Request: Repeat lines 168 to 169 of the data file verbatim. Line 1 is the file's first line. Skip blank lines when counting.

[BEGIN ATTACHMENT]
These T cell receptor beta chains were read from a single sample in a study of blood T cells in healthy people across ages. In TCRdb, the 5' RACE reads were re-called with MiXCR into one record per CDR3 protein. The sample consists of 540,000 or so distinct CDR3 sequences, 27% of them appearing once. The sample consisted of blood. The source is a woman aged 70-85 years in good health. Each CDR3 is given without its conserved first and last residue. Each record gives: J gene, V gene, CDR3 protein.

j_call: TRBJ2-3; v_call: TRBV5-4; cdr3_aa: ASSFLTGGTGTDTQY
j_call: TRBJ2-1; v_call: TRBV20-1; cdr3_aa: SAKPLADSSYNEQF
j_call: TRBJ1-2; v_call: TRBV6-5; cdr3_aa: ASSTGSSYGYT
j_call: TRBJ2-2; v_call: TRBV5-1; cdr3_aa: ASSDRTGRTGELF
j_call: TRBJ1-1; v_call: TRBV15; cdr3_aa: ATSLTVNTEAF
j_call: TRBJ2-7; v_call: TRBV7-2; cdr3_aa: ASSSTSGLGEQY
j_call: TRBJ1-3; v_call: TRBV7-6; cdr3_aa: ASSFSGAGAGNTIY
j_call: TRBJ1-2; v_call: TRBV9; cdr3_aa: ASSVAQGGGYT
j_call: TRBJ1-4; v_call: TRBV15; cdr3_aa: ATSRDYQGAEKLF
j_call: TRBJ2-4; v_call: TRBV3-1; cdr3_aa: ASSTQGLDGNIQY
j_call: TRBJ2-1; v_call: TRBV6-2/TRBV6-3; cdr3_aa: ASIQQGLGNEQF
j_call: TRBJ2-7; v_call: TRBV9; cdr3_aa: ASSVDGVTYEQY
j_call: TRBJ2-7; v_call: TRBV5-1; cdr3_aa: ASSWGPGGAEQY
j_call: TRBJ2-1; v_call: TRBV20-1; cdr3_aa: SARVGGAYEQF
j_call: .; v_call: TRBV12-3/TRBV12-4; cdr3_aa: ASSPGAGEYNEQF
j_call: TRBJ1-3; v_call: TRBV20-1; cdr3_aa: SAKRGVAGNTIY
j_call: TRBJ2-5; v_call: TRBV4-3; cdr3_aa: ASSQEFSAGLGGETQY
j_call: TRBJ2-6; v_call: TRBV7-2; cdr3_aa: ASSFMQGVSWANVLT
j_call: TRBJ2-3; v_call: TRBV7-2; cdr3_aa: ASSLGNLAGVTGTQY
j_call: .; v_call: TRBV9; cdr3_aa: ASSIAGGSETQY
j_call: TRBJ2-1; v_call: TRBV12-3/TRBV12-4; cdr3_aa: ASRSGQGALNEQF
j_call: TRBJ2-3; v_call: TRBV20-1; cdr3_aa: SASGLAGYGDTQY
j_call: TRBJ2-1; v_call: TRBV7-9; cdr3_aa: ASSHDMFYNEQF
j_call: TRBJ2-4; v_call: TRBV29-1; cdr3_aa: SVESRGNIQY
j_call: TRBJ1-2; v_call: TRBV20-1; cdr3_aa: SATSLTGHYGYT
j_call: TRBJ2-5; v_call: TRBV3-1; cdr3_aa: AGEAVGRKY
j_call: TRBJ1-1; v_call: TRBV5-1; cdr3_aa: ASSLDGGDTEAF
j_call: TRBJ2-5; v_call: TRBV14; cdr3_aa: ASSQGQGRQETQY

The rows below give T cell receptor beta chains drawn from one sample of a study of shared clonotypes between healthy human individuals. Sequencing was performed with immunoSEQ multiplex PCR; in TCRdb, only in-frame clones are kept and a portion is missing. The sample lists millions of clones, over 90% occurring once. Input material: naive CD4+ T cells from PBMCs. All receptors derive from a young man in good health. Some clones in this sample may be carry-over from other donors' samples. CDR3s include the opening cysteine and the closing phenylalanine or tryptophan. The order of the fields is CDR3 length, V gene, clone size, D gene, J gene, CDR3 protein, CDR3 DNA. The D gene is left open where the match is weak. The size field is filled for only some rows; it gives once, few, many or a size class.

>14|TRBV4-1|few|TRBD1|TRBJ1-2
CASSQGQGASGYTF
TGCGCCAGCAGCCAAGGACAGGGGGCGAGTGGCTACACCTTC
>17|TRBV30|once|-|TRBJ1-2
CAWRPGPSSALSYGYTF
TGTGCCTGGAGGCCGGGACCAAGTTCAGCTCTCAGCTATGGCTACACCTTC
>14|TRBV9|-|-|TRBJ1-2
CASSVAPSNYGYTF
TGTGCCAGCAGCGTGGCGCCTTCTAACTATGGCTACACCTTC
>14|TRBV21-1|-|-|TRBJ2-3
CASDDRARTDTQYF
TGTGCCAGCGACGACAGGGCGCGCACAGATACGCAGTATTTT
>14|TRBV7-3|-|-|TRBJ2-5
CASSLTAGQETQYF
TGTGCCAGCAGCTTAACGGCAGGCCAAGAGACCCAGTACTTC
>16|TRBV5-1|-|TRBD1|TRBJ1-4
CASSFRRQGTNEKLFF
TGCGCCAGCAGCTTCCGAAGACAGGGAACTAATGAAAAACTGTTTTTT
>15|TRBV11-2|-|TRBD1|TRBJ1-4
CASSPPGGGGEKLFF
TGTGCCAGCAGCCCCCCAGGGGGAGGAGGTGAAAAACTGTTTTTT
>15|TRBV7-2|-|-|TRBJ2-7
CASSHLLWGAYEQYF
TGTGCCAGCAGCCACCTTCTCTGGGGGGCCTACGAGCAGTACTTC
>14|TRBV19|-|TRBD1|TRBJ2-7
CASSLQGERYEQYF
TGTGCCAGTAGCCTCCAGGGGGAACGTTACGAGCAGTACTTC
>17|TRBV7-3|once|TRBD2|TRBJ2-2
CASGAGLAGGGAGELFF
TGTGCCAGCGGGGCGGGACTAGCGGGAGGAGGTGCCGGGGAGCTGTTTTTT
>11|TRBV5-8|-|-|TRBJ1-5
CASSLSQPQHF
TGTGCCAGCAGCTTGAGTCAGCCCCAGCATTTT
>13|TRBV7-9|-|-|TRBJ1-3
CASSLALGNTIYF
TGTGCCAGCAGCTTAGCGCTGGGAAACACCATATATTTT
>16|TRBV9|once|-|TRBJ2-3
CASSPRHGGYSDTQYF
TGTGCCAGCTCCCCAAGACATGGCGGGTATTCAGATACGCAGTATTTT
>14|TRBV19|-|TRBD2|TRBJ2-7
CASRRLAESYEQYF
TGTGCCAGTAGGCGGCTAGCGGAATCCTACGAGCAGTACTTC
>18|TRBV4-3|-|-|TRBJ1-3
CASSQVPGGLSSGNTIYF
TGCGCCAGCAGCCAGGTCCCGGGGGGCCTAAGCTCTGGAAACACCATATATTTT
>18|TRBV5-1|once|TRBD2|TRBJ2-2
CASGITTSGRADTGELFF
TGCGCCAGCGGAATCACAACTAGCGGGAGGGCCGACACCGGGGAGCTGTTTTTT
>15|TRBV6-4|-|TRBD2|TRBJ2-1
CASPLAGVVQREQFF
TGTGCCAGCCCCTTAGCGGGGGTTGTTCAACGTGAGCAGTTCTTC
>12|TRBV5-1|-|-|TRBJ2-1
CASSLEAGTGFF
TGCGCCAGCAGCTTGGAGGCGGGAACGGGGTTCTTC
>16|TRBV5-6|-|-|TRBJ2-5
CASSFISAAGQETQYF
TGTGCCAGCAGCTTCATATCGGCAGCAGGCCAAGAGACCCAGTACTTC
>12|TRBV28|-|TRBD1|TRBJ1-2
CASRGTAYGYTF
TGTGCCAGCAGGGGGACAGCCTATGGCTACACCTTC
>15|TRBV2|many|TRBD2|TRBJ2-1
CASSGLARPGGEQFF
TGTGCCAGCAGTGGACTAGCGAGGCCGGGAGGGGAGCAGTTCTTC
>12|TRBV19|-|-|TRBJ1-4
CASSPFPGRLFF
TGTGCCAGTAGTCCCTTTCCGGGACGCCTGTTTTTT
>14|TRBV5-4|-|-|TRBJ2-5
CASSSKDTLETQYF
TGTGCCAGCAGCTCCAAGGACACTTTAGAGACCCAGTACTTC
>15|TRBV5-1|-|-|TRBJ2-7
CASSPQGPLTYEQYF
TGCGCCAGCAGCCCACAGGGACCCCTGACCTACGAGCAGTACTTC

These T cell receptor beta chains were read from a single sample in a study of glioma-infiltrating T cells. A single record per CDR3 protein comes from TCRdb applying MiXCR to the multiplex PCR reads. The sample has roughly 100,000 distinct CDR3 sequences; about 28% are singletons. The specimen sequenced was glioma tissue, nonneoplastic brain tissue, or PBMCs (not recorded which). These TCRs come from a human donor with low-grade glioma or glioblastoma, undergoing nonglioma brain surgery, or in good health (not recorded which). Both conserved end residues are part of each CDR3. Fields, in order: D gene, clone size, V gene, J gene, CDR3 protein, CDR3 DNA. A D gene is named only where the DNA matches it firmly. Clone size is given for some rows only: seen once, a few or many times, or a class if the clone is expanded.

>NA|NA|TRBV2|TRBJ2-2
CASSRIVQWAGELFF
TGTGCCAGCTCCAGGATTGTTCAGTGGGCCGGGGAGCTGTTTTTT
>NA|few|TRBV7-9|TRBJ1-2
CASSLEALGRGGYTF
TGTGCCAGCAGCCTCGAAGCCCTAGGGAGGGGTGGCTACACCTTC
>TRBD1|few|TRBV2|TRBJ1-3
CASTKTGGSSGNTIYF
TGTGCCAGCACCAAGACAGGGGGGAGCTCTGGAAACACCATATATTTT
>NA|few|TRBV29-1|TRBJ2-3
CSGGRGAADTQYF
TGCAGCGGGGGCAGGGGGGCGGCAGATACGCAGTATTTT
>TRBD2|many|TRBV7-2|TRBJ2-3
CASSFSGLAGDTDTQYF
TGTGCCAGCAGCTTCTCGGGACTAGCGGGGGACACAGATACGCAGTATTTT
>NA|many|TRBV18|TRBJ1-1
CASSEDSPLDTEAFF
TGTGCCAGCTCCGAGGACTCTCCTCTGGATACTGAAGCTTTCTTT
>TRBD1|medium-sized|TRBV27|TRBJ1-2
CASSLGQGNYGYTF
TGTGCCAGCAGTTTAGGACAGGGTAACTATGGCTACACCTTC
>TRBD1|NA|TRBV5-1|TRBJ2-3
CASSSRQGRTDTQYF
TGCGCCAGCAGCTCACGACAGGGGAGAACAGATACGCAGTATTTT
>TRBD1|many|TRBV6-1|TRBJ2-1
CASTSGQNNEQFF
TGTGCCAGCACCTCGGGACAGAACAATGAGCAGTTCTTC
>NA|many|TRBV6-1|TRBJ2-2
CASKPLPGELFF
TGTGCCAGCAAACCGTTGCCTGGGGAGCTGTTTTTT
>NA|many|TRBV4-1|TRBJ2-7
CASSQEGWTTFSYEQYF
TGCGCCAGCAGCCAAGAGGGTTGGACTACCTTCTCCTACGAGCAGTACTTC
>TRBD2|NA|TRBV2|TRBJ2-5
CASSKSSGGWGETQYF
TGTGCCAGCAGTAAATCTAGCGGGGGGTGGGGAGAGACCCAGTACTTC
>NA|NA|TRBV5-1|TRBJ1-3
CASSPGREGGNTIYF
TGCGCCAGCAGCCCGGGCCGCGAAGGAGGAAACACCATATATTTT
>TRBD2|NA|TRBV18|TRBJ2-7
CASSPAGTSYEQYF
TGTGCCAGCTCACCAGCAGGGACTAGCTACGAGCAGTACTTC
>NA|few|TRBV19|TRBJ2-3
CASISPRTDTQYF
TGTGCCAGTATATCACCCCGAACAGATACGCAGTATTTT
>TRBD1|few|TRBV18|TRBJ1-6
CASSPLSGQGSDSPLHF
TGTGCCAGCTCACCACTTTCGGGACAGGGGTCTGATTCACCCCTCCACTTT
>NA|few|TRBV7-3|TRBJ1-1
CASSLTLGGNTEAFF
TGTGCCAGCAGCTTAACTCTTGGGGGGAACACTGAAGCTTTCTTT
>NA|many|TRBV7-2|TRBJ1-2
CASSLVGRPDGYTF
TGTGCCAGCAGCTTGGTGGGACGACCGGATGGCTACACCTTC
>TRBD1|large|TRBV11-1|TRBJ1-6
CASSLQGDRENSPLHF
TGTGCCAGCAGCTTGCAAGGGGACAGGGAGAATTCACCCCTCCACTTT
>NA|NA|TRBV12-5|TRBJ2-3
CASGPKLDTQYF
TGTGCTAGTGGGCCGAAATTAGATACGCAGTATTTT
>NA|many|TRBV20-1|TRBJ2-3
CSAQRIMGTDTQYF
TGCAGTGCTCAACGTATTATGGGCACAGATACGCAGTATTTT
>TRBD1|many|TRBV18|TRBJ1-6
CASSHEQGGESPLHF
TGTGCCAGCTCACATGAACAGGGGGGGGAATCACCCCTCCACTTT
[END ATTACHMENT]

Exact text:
CASSHEQGGESPLHF
TGTGCCAGCTCACATGAACAGGGGGGGGAATCACCCCTCCACTTT